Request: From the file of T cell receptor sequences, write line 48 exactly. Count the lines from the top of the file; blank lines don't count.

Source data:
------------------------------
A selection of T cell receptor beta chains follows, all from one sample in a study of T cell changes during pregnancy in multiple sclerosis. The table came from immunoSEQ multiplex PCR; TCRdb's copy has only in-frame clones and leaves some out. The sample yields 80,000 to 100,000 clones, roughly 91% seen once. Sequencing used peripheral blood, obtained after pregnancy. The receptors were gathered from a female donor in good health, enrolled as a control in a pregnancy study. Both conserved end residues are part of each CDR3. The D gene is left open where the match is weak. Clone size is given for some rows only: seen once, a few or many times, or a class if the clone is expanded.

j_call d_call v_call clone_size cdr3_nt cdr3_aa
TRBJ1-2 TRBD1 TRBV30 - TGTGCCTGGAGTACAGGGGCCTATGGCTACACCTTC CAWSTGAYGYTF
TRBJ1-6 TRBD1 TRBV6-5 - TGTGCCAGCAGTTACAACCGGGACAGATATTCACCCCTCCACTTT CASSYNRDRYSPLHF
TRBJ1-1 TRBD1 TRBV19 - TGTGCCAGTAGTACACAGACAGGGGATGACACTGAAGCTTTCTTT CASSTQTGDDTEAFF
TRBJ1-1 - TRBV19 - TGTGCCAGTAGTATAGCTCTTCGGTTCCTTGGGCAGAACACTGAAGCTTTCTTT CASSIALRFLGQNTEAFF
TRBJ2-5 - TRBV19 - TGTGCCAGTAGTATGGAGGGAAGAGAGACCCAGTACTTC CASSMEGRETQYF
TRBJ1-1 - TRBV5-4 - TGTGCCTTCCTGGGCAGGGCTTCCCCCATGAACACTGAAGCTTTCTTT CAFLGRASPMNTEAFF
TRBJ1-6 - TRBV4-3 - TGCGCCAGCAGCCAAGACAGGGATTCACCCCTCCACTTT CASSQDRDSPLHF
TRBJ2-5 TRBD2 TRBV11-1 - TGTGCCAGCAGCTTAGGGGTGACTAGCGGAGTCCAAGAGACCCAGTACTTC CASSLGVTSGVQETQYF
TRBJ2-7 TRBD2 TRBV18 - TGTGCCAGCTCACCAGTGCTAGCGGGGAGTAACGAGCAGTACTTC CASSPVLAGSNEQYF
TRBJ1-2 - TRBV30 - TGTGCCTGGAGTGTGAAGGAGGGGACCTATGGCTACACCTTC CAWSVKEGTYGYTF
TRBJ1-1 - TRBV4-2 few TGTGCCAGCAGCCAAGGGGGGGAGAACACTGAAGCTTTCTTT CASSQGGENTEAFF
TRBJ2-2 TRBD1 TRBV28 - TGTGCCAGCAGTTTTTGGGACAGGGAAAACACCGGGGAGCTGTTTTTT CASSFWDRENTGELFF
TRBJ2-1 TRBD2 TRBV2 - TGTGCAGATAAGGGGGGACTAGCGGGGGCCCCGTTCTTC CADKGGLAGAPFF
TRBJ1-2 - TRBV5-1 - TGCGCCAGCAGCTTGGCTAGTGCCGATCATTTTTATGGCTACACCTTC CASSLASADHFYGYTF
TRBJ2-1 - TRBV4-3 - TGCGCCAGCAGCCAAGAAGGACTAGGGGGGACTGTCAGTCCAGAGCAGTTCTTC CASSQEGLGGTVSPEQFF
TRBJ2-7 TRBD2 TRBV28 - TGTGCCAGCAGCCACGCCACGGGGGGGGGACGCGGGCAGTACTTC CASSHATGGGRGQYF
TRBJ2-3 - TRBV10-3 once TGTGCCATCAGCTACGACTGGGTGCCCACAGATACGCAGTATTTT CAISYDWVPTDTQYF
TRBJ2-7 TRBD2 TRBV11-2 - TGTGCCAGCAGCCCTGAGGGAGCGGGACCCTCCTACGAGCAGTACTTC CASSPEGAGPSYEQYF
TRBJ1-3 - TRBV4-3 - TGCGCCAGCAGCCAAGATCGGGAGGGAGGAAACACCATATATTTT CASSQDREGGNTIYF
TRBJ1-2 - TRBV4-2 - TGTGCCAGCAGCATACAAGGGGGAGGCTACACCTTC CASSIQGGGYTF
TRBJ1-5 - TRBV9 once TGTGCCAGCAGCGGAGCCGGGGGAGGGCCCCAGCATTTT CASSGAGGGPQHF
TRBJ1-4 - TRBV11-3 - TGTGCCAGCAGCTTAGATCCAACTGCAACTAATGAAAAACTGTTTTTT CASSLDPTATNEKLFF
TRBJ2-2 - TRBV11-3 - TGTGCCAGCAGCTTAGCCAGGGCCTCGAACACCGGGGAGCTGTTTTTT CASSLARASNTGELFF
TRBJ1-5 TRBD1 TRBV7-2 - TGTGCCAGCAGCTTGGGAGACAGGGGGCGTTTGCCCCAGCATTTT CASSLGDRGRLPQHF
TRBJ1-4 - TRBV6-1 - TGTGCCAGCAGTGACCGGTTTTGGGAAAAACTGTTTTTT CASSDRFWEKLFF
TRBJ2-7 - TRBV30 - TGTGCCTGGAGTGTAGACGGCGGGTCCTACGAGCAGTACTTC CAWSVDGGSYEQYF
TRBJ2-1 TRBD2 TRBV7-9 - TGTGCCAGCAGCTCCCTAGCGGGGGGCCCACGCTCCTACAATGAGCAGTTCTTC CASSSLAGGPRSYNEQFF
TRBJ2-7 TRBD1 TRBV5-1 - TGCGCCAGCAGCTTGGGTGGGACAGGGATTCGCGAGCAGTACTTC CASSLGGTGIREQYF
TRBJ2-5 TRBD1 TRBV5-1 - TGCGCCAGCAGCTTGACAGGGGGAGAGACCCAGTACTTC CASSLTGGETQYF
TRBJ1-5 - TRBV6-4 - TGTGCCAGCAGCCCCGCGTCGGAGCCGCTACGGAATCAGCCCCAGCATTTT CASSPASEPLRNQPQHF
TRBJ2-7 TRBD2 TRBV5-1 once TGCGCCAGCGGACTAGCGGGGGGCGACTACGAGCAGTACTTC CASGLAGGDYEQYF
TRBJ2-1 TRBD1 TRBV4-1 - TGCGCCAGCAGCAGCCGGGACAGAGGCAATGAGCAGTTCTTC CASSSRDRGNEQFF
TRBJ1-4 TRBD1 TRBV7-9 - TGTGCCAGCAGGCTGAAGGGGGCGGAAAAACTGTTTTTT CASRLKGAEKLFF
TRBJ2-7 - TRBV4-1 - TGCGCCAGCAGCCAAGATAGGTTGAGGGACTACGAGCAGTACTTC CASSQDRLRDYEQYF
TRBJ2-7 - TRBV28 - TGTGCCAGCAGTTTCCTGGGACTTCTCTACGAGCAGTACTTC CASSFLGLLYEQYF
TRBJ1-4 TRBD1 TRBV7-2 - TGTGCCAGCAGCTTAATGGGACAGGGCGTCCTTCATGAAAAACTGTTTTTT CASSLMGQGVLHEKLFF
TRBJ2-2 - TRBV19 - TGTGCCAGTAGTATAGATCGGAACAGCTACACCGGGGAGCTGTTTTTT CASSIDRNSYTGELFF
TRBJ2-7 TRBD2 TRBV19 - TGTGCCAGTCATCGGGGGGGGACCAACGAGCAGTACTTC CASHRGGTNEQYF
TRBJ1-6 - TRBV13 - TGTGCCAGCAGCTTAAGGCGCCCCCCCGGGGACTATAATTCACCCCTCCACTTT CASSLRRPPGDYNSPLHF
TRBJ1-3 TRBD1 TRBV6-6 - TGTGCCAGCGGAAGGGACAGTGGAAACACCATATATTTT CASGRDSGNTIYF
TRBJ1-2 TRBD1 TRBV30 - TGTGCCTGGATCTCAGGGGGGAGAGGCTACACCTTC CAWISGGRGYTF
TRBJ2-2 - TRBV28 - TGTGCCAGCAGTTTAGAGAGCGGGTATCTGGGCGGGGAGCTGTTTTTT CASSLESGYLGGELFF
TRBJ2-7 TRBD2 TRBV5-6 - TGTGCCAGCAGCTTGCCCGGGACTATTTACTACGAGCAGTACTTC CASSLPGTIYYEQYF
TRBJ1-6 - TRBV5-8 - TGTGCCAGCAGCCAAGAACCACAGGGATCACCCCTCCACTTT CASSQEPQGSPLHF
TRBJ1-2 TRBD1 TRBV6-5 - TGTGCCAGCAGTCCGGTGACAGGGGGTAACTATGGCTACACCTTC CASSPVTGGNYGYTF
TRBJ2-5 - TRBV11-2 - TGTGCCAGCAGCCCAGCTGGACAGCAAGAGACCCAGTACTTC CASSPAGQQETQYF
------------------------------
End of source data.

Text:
TRBJ2-5 - TRBV11-2 - TGTGCCAGCAGCCCAGCTGGACAGCAAGAGACCCAGTACTTC CASSPAGQQETQYF